Breast MRI segmentation for density estimation: Do different methods give the same results and how much do differences matter?
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<h4>Purpose</h4>To compare two methods of automatic breast segmentation with each other and with manual segmentation in a large subject cohort. To discuss the factors involved in selecting the most appropriate algorithm for automatic segmentation and, in particular, to investigate the appropriateness of overlap measures (e.g., Dice and Jaccard coefficients) as the primary determinant in algorithm selection.<h4>Methods</h4>Two methods of breast segmentation were applied to the task of calculating MRI breast density in 200 subjects drawn from the Avon Longitudinal Study of Parents and Children, a large cohort study with an MRI component. A semiautomated, bias-corrected, fuzzy C-means (BC-FCM) method was combined with morphological operations to segment the overall breast volume from in-phase Dixon images. The method makes use of novel, problem-specific insights. The resulting segmentation mask was then applied to the corresponding Dixon water and fat images, which were combined to give Dixon MRI density values. Contemporaneously acquired T<sub>1</sub> - and T<sub>2</sub> -weighted image datasets were analyzed using a novel and fully automated algorithm involving image filtering, landmark identification, and explicit location of the pectoral muscle boundary. Within the region found, fat-water discrimination was performed using an Expectation Maximization-Markov Random Field technique, yielding a second independent estimate of MRI density.<h4>Results</h4>Images are presented for two individual women, demonstrating how the difficulty of the problem is highly subject-specific. Dice and Jaccard coefficients comparing the semiautomated BC-FCM method, operating on Dixon source data, with expert manual segmentation are presented. The corresponding results for the method based on T<sub>1</sub> - and T<sub>2</sub> -weighted data are slightly lower in the individual cases shown, but scatter plots and interclass correlations for the cohort as a whole show that both methods do an excellent job in segmenting and classifying breast tissue.<h4>Conclusions</h4>Epidemiological results demonstrate that both methods of automated segmentation are suitable for the chosen application and that it is important to consider a range of factors when choosing a segmentation algorithm, rather than focus narrowly on a single metric such as the Dice coefficient.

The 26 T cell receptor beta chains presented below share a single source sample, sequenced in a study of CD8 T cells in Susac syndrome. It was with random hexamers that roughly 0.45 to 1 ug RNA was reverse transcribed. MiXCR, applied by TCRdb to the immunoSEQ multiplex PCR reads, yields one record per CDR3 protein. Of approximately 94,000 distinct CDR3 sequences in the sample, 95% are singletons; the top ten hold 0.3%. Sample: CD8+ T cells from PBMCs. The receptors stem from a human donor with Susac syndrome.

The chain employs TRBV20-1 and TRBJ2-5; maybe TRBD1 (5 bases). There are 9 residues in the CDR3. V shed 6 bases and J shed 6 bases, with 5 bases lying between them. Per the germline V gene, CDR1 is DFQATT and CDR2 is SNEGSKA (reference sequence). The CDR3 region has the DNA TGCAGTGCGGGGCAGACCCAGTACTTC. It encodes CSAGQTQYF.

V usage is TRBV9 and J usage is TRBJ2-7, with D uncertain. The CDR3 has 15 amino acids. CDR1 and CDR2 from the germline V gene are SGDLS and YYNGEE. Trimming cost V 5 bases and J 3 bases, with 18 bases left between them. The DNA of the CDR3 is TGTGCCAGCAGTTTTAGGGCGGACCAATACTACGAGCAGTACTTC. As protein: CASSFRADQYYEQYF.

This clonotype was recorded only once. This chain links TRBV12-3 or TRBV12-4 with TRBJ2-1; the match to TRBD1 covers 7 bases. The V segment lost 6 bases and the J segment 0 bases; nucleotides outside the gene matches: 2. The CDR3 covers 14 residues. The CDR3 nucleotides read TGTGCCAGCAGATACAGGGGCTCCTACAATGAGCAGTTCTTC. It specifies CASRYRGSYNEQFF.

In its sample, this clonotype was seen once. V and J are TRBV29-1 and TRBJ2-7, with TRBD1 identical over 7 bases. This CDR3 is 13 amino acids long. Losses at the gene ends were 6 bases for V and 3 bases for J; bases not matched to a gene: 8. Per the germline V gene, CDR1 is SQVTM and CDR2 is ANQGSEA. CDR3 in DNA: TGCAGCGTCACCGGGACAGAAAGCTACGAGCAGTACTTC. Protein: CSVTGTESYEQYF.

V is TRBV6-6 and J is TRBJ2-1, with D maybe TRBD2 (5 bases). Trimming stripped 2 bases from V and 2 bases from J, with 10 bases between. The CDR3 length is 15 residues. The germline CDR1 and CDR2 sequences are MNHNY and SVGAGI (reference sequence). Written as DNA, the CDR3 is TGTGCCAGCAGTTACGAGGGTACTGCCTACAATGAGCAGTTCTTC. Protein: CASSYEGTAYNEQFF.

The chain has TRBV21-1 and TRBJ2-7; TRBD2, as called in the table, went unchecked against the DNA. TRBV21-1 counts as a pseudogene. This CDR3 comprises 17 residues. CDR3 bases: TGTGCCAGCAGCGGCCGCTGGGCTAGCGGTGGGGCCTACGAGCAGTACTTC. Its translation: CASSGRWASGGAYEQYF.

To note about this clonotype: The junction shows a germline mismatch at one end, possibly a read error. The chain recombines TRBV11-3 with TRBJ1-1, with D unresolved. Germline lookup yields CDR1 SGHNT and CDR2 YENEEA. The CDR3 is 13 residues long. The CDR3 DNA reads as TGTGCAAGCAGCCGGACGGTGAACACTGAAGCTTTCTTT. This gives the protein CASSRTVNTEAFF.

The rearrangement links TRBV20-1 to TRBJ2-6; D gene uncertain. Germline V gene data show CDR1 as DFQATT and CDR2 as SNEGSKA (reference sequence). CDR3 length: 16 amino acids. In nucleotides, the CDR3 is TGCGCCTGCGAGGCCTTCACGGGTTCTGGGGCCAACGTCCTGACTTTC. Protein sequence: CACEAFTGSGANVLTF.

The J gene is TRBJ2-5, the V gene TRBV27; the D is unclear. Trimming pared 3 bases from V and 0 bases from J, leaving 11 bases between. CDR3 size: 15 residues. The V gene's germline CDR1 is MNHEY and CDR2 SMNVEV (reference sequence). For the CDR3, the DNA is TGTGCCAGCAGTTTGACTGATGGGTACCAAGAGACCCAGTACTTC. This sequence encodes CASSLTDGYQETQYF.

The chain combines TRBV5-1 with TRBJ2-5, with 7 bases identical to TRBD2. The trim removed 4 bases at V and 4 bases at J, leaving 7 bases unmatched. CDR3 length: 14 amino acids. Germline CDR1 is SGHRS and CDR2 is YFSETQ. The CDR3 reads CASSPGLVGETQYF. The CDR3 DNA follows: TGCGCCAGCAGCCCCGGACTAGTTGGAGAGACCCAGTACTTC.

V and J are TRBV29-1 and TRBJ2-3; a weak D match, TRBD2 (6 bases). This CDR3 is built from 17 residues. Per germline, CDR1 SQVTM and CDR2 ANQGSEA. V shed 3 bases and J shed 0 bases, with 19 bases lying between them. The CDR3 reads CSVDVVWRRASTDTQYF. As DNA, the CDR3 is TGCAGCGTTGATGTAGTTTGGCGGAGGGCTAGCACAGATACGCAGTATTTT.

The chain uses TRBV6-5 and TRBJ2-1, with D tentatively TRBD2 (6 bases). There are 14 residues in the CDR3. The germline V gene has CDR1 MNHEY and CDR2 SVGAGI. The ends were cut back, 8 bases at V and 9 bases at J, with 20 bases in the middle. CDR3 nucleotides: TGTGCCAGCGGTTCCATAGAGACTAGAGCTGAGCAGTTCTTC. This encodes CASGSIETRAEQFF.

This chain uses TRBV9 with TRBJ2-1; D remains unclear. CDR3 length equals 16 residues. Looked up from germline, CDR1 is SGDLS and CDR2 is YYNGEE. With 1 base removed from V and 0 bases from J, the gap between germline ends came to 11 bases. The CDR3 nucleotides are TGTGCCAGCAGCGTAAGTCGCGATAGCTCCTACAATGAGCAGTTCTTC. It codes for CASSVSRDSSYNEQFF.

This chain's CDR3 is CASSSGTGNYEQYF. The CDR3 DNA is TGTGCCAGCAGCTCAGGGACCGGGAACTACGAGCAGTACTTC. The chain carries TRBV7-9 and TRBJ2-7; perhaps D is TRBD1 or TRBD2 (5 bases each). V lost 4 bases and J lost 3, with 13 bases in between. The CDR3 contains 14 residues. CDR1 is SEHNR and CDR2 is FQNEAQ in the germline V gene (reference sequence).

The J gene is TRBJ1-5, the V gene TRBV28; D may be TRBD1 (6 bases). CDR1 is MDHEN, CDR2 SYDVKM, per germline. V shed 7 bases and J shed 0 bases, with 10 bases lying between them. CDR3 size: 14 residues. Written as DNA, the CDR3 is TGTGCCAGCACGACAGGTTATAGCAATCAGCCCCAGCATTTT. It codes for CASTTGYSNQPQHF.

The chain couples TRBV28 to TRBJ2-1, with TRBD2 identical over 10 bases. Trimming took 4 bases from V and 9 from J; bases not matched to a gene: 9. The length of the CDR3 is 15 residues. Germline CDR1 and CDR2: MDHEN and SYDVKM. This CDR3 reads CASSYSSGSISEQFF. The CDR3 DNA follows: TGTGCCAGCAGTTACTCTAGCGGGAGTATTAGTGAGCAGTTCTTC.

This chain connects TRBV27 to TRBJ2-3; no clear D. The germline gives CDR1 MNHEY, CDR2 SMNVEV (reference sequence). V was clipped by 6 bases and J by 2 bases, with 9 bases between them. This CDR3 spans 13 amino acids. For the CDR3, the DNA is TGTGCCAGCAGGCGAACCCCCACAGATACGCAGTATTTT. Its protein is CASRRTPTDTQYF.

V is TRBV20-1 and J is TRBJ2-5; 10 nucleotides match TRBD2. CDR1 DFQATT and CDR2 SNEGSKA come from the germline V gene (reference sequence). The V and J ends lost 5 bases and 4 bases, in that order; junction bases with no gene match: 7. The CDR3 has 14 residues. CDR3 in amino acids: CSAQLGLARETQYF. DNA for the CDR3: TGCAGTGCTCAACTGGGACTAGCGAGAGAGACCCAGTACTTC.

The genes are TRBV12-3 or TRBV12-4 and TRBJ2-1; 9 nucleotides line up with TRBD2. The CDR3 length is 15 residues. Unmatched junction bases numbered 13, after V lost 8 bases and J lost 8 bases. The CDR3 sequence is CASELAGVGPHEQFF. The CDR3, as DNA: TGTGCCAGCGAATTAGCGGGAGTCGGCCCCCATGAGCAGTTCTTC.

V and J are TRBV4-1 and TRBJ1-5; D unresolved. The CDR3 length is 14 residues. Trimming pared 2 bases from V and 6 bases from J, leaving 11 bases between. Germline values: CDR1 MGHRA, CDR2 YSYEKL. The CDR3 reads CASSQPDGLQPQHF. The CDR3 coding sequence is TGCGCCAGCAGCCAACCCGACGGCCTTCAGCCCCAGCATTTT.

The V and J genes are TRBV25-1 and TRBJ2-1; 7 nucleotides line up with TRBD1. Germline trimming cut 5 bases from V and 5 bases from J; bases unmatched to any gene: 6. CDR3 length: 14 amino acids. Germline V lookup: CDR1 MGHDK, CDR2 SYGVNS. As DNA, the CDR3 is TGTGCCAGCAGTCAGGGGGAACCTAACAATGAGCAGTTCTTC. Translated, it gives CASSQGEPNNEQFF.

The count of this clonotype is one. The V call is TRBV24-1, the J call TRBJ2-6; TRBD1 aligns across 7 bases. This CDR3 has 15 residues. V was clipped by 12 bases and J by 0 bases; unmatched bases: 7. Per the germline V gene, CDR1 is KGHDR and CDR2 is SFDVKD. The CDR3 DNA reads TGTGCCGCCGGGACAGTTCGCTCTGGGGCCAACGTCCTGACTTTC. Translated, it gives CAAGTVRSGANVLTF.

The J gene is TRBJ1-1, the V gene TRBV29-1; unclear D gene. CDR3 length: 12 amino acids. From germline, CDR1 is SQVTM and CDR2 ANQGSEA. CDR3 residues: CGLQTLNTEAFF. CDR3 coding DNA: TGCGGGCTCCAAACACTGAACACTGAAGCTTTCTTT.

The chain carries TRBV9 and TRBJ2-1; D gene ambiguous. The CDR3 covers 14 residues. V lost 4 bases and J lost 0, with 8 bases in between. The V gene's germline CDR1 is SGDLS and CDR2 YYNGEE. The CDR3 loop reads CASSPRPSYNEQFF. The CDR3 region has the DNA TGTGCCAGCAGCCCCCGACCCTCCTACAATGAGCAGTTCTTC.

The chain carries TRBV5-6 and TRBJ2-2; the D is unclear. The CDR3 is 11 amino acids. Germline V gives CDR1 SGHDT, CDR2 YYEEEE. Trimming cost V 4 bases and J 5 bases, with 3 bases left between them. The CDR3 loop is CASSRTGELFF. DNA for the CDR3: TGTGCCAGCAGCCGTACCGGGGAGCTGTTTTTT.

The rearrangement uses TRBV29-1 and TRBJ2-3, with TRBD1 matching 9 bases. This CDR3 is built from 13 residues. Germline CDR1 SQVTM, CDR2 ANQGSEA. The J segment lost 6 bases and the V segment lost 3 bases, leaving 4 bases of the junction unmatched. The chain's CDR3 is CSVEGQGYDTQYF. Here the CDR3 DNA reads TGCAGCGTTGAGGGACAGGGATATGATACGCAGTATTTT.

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Magnetic Resonance Imaging
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Medical physics, 2017, 44 (9), pp. 4573 - 4592